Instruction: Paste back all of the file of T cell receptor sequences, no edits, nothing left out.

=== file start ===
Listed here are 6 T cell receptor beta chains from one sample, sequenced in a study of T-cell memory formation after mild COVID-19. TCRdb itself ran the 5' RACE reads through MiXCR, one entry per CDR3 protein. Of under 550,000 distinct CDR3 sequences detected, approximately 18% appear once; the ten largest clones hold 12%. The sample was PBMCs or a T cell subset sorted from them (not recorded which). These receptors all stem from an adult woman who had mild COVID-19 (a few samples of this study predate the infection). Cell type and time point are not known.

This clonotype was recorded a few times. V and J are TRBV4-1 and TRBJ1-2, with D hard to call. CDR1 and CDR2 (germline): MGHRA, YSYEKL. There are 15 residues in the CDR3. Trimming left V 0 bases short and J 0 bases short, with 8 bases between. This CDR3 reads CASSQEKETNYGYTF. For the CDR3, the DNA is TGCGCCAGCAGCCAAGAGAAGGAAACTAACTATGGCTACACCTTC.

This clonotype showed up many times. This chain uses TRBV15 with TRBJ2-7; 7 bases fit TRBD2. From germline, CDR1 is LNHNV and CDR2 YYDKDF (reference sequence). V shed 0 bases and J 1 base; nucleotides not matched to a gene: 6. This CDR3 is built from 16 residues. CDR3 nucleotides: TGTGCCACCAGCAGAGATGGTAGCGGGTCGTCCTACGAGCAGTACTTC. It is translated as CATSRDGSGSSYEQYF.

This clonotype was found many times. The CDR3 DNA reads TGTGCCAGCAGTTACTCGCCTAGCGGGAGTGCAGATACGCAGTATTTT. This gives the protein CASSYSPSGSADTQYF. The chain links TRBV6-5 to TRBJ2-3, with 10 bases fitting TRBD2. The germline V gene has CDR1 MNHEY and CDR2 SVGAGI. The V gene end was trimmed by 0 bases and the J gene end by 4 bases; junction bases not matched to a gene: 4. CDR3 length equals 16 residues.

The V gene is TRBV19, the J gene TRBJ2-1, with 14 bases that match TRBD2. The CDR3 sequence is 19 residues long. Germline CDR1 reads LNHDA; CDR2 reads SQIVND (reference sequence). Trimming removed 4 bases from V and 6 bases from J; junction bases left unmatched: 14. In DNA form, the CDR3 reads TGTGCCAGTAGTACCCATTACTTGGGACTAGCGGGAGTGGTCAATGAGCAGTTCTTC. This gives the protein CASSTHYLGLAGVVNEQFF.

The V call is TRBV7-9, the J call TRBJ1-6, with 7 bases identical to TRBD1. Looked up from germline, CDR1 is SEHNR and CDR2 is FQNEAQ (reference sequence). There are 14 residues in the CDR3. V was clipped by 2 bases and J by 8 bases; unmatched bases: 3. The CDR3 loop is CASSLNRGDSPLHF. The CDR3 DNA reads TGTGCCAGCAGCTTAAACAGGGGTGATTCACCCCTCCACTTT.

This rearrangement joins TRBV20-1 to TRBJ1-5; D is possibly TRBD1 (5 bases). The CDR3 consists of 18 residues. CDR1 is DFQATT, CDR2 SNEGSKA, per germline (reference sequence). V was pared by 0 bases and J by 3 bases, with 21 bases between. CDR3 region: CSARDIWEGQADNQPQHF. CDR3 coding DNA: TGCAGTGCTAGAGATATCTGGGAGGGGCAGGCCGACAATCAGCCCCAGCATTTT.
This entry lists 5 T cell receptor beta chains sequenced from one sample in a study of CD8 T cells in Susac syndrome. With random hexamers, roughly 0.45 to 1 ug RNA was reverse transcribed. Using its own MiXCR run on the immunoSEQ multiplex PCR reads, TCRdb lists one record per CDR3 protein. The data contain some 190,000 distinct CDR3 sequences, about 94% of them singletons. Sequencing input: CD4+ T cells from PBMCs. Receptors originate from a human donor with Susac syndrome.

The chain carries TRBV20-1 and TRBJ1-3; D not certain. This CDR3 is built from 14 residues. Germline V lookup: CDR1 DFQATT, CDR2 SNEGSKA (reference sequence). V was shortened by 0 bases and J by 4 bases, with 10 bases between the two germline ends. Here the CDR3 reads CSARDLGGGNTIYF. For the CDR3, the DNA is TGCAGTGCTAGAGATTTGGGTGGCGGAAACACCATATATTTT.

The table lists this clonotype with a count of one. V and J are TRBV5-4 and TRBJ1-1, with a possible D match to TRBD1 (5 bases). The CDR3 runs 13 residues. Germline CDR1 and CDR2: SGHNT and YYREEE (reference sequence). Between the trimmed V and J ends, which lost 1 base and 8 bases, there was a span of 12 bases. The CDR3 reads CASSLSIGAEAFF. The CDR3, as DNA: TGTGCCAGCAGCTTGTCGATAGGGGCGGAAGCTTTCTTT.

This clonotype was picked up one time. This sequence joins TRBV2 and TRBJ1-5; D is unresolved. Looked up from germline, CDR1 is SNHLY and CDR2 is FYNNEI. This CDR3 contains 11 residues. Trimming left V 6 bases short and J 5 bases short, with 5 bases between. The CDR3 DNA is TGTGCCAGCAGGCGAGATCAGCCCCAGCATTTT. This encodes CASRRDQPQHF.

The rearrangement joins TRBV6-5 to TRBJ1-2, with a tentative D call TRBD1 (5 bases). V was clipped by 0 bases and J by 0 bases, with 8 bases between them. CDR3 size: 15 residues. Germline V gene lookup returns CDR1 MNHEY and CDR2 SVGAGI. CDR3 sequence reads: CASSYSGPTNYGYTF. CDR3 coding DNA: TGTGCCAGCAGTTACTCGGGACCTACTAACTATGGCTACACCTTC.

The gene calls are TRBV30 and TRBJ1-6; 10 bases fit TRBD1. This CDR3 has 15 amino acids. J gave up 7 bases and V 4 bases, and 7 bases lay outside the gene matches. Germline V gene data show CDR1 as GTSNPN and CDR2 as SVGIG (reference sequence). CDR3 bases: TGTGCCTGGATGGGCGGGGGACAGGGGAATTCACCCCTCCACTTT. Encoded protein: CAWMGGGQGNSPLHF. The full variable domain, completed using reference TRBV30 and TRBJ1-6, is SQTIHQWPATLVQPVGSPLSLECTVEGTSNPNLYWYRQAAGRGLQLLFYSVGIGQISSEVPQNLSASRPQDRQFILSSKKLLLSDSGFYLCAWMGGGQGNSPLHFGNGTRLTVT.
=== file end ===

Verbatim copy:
Listed here are 6 T cell receptor beta chains from one sample, sequenced in a study of T-cell memory formation after mild COVID-19. TCRdb itself ran the 5' RACE reads through MiXCR, one entry per CDR3 protein. Of under 550,000 distinct CDR3 sequences detected, approximately 18% appear once; the ten largest clones hold 12%. The sample was PBMCs or a T cell subset sorted from them (not recorded which). These receptors all stem from an adult woman who had mild COVID-19 (a few samples of this study predate the infection). Cell type and time point are not known.

This clonotype was recorded a few times. V and J are TRBV4-1 and TRBJ1-2, with D hard to call. CDR1 and CDR2 (germline): MGHRA, YSYEKL. There are 15 residues in the CDR3. Trimming left V 0 bases short and J 0 bases short, with 8 bases between. This CDR3 reads CASSQEKETNYGYTF. For the CDR3, the DNA is TGCGCCAGCAGCCAAGAGAAGGAAACTAACTATGGCTACACCTTC.

This clonotype showed up many times. This chain uses TRBV15 with TRBJ2-7; 7 bases fit TRBD2. From germline, CDR1 is LNHNV and CDR2 YYDKDF (reference sequence). V shed 0 bases and J 1 base; nucleotides not matched to a gene: 6. This CDR3 is built from 16 residues. CDR3 nucleotides: TGTGCCACCAGCAGAGATGGTAGCGGGTCGTCCTACGAGCAGTACTTC. It is translated as CATSRDGSGSSYEQYF.

This clonotype was found many times. The CDR3 DNA reads TGTGCCAGCAGTTACTCGCCTAGCGGGAGTGCAGATACGCAGTATTTT. This gives the protein CASSYSPSGSADTQYF. The chain links TRBV6-5 to TRBJ2-3, with 10 bases fitting TRBD2. The germline V gene has CDR1 MNHEY and CDR2 SVGAGI. The V gene end was trimmed by 0 bases and the J gene end by 4 bases; junction bases not matched to a gene: 4. CDR3 length equals 16 residues.

The V gene is TRBV19, the J gene TRBJ2-1, with 14 bases that match TRBD2. The CDR3 sequence is 19 residues long. Germline CDR1 reads LNHDA; CDR2 reads SQIVND (reference sequence). Trimming removed 4 bases from V and 6 bases from J; junction bases left unmatched: 14. In DNA form, the CDR3 reads TGTGCCAGTAGTACCCATTACTTGGGACTAGCGGGAGTGGTCAATGAGCAGTTCTTC. This gives the protein CASSTHYLGLAGVVNEQFF.

The V call is TRBV7-9, the J call TRBJ1-6, with 7 bases identical to TRBD1. Looked up from germline, CDR1 is SEHNR and CDR2 is FQNEAQ (reference sequence). There are 14 residues in the CDR3. V was clipped by 2 bases and J by 8 bases; unmatched bases: 3. The CDR3 loop is CASSLNRGDSPLHF. The CDR3 DNA reads TGTGCCAGCAGCTTAAACAGGGGTGATTCACCCCTCCACTTT.

This rearrangement joins TRBV20-1 to TRBJ1-5; D is possibly TRBD1 (5 bases). The CDR3 consists of 18 residues. CDR1 is DFQATT, CDR2 SNEGSKA, per germline (reference sequence). V was pared by 0 bases and J by 3 bases, with 21 bases between. CDR3 region: CSARDIWEGQADNQPQHF. CDR3 coding DNA: TGCAGTGCTAGAGATATCTGGGAGGGGCAGGCCGACAATCAGCCCCAGCATTTT.
This entry lists 5 T cell receptor beta chains sequenced from one sample in a study of CD8 T cells in Susac syndrome. With random hexamers, roughly 0.45 to 1 ug RNA was reverse transcribed. Using its own MiXCR run on the immunoSEQ multiplex PCR reads, TCRdb lists one record per CDR3 protein. The data contain some 190,000 distinct CDR3 sequences, about 94% of them singletons. Sequencing input: CD4+ T cells from PBMCs. Receptors originate from a human donor with Susac syndrome.

The chain carries TRBV20-1 and TRBJ1-3; D not certain. This CDR3 is built from 14 residues. Germline V lookup: CDR1 DFQATT, CDR2 SNEGSKA (reference sequence). V was shortened by 0 bases and J by 4 bases, with 10 bases between the two germline ends. Here the CDR3 reads CSARDLGGGNTIYF. For the CDR3, the DNA is TGCAGTGCTAGAGATTTGGGTGGCGGAAACACCATATATTTT.

The table lists this clonotype with a count of one. V and J are TRBV5-4 and TRBJ1-1, with a possible D match to TRBD1 (5 bases). The CDR3 runs 13 residues. Germline CDR1 and CDR2: SGHNT and YYREEE (reference sequence). Between the trimmed V and J ends, which lost 1 base and 8 bases, there was a span of 12 bases. The CDR3 reads CASSLSIGAEAFF. The CDR3, as DNA: TGTGCCAGCAGCTTGTCGATAGGGGCGGAAGCTTTCTTT.

This clonotype was picked up one time. This sequence joins TRBV2 and TRBJ1-5; D is unresolved. Looked up from germline, CDR1 is SNHLY and CDR2 is FYNNEI. This CDR3 contains 11 residues. Trimming left V 6 bases short and J 5 bases short, with 5 bases between. The CDR3 DNA is TGTGCCAGCAGGCGAGATCAGCCCCAGCATTTT. This encodes CASRRDQPQHF.

The rearrangement joins TRBV6-5 to TRBJ1-2, with a tentative D call TRBD1 (5 bases). V was clipped by 0 bases and J by 0 bases, with 8 bases between them. CDR3 size: 15 residues. Germline V gene lookup returns CDR1 MNHEY and CDR2 SVGAGI. CDR3 sequence reads: CASSYSGPTNYGYTF. CDR3 coding DNA: TGTGCCAGCAGTTACTCGGGACCTACTAACTATGGCTACACCTTC.

The gene calls are TRBV30 and TRBJ1-6; 10 bases fit TRBD1. This CDR3 has 15 amino acids. J gave up 7 bases and V 4 bases, and 7 bases lay outside the gene matches. Germline V gene data show CDR1 as GTSNPN and CDR2 as SVGIG (reference sequence). CDR3 bases: TGTGCCTGGATGGGCGGGGGACAGGGGAATTCACCCCTCCACTTT. Encoded protein: CAWMGGGQGNSPLHF. The full variable domain, completed using reference TRBV30 and TRBJ1-6, is SQTIHQWPATLVQPVGSPLSLECTVEGTSNPNLYWYRQAAGRGLQLLFYSVGIGQISSEVPQNLSASRPQDRQFILSSKKLLLSDSGFYLCAWMGGGQGNSPLHFGNGTRLTVT.